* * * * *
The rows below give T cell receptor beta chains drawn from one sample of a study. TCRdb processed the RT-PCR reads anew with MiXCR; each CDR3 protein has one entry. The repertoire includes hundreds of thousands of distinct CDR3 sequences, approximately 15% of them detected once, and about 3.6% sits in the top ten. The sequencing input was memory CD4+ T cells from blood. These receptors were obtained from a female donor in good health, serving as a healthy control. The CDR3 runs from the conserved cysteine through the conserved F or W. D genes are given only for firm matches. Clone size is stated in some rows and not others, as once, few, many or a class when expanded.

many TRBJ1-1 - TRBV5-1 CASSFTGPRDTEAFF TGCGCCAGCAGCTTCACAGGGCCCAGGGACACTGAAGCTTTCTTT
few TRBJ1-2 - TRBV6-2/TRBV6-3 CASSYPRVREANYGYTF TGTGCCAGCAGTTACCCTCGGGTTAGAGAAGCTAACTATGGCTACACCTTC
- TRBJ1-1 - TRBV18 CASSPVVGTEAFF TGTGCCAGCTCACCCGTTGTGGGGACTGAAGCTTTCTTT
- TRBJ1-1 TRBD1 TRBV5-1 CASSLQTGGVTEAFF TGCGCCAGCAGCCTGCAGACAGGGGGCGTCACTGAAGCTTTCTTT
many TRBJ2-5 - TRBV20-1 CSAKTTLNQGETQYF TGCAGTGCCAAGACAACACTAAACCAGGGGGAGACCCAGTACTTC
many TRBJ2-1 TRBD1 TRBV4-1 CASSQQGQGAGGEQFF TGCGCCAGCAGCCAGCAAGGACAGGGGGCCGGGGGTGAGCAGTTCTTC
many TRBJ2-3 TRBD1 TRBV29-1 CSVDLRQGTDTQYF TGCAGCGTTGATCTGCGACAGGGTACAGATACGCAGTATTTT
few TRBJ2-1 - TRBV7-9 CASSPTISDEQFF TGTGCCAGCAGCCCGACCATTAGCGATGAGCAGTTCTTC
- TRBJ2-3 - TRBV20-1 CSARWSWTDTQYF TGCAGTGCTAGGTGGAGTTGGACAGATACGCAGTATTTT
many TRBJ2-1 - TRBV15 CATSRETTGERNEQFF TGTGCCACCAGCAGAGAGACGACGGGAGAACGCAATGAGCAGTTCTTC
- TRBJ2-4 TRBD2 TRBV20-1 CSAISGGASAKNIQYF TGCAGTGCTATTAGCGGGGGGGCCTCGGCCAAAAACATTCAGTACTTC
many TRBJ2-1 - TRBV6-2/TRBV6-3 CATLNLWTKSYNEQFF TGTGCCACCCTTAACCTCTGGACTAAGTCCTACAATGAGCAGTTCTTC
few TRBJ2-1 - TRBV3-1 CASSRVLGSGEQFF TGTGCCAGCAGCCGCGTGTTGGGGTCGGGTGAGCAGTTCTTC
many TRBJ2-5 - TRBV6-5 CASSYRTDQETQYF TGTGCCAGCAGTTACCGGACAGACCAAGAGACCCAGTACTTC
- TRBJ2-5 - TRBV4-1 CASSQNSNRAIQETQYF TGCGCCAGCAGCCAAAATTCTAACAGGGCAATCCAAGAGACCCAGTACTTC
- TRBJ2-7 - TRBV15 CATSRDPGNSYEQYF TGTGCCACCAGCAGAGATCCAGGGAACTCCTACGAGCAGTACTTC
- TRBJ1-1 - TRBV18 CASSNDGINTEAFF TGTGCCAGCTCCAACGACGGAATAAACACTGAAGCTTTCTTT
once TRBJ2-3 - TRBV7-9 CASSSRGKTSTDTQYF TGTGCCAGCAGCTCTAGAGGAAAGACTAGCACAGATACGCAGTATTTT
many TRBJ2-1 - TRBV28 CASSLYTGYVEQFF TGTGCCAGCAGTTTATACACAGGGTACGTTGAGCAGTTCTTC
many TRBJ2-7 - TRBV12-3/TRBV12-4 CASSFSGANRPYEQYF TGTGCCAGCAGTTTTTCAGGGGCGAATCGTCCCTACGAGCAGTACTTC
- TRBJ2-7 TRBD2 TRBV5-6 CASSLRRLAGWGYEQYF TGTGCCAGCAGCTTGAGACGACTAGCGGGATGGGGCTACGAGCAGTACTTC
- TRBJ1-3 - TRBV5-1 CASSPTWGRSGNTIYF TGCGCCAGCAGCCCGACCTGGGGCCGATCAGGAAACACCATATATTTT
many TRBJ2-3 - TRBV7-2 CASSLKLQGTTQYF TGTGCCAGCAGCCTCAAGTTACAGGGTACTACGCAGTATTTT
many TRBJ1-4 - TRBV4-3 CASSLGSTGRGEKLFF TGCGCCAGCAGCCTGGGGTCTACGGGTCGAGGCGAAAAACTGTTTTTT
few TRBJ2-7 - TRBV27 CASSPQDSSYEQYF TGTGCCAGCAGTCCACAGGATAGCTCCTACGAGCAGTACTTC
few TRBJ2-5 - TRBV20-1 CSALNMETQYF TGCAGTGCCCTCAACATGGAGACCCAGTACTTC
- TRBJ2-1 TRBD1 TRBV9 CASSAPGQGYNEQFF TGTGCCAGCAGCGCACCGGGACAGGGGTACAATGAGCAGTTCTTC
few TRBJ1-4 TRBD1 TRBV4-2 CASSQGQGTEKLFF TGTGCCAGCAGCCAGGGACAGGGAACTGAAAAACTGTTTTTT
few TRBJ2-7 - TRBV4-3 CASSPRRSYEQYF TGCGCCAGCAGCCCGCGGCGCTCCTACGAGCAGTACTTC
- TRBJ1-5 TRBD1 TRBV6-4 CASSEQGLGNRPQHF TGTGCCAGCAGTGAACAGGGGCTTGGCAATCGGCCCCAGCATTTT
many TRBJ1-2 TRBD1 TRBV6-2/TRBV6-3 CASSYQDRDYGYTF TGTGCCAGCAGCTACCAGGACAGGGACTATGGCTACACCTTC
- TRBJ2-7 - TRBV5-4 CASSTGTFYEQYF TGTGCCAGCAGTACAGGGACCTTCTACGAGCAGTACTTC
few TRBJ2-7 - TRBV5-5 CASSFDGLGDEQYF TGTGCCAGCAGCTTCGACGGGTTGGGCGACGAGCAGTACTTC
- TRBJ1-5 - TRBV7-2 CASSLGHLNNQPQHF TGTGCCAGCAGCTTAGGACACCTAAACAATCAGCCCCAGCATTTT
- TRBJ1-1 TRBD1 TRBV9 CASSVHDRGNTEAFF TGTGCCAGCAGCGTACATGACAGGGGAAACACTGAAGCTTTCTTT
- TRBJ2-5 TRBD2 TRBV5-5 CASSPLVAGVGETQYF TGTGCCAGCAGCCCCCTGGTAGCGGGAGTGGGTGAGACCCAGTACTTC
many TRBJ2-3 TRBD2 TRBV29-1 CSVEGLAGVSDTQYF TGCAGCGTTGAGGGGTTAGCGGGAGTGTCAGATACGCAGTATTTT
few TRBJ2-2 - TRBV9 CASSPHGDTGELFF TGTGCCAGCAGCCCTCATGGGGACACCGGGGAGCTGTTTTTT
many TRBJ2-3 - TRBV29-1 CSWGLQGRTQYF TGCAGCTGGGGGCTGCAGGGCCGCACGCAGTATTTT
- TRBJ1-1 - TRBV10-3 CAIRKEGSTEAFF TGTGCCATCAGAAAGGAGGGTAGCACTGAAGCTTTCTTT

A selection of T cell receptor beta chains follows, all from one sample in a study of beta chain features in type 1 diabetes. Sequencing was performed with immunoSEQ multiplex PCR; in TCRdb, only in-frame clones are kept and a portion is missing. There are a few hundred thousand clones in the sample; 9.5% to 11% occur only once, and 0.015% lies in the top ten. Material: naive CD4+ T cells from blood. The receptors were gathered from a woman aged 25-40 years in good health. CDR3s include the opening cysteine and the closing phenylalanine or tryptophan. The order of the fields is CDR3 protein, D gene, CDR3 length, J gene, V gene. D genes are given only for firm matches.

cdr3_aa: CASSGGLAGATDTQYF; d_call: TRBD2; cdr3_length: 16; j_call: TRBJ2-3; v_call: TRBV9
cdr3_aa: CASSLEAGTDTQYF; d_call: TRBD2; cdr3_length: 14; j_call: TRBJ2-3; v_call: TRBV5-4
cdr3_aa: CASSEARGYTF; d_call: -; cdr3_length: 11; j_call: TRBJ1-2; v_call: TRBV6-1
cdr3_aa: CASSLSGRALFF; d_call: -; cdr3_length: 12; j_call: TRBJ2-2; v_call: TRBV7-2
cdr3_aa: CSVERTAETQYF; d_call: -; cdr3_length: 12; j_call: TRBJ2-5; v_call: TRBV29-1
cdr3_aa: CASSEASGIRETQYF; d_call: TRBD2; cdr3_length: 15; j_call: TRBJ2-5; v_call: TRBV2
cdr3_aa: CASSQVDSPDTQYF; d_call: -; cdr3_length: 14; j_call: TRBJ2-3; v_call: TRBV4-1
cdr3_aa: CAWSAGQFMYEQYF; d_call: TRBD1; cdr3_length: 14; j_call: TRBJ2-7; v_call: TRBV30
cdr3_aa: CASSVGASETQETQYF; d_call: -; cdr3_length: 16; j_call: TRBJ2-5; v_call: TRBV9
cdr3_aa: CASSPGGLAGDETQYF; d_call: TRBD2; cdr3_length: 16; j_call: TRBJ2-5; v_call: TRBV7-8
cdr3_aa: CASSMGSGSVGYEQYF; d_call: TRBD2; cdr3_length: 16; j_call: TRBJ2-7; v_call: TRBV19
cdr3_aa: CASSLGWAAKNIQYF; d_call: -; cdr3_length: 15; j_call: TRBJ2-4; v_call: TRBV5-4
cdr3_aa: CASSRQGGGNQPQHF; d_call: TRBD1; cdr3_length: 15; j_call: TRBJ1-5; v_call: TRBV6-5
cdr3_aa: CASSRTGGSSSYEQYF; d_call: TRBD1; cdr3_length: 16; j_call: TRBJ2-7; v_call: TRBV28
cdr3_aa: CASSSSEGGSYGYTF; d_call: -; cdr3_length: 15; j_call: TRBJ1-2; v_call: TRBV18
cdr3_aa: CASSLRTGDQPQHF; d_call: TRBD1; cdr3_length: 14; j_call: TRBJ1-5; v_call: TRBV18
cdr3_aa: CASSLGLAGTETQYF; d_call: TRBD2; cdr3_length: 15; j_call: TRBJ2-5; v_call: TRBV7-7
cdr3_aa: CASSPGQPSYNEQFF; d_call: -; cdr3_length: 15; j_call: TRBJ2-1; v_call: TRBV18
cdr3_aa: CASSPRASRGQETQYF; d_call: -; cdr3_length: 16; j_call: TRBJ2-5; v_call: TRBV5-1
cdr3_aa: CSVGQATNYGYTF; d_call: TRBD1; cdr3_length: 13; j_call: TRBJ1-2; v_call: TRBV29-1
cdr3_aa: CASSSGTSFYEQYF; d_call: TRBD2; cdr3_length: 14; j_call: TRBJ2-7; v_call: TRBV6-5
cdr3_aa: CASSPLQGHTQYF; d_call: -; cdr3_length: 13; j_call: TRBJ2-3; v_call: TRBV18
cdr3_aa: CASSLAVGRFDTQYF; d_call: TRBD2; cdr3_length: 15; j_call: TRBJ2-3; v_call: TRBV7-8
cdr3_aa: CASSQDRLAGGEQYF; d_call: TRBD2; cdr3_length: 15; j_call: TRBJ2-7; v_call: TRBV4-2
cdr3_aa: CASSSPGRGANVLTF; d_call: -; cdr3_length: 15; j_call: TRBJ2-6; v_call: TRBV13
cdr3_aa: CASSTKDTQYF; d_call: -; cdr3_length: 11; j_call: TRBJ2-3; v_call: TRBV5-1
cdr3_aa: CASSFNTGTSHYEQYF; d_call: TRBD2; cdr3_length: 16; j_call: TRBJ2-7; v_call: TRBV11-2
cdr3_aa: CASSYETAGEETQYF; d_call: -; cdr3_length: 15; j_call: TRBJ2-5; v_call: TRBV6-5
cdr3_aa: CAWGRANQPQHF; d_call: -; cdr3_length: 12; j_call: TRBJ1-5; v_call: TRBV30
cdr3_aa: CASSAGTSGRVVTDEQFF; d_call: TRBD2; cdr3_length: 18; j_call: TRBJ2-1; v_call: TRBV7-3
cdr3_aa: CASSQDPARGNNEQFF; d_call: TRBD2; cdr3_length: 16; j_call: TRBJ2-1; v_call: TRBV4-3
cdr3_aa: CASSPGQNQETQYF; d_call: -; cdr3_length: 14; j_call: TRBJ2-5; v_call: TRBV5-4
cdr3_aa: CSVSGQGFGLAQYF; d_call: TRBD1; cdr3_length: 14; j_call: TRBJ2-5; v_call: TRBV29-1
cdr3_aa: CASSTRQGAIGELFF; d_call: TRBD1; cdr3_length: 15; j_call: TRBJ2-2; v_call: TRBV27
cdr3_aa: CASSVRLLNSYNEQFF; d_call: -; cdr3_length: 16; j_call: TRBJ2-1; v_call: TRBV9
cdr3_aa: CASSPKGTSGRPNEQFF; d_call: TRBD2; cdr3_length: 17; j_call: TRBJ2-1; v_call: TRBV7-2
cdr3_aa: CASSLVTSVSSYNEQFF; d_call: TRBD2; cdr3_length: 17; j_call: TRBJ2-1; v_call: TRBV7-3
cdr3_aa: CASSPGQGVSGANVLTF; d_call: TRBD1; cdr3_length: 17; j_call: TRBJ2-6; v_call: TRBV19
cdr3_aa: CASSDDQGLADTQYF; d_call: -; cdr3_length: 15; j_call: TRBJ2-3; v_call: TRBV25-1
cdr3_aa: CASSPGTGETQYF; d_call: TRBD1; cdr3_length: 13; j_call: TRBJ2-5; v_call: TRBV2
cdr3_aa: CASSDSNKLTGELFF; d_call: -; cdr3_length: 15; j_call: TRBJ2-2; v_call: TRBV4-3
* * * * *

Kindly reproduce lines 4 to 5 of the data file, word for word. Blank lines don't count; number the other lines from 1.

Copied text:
- TRBJ1-1 - TRBV18 CASSPVVGTEAFF TGTGCCAGCTCACCCGTTGTGGGGACTGAAGCTTTCTTT
- TRBJ1-1 TRBD1 TRBV5-1 CASSLQTGGVTEAFF TGCGCCAGCAGCCTGCAGACAGGGGGCGTCACTGAAGCTTTCTTT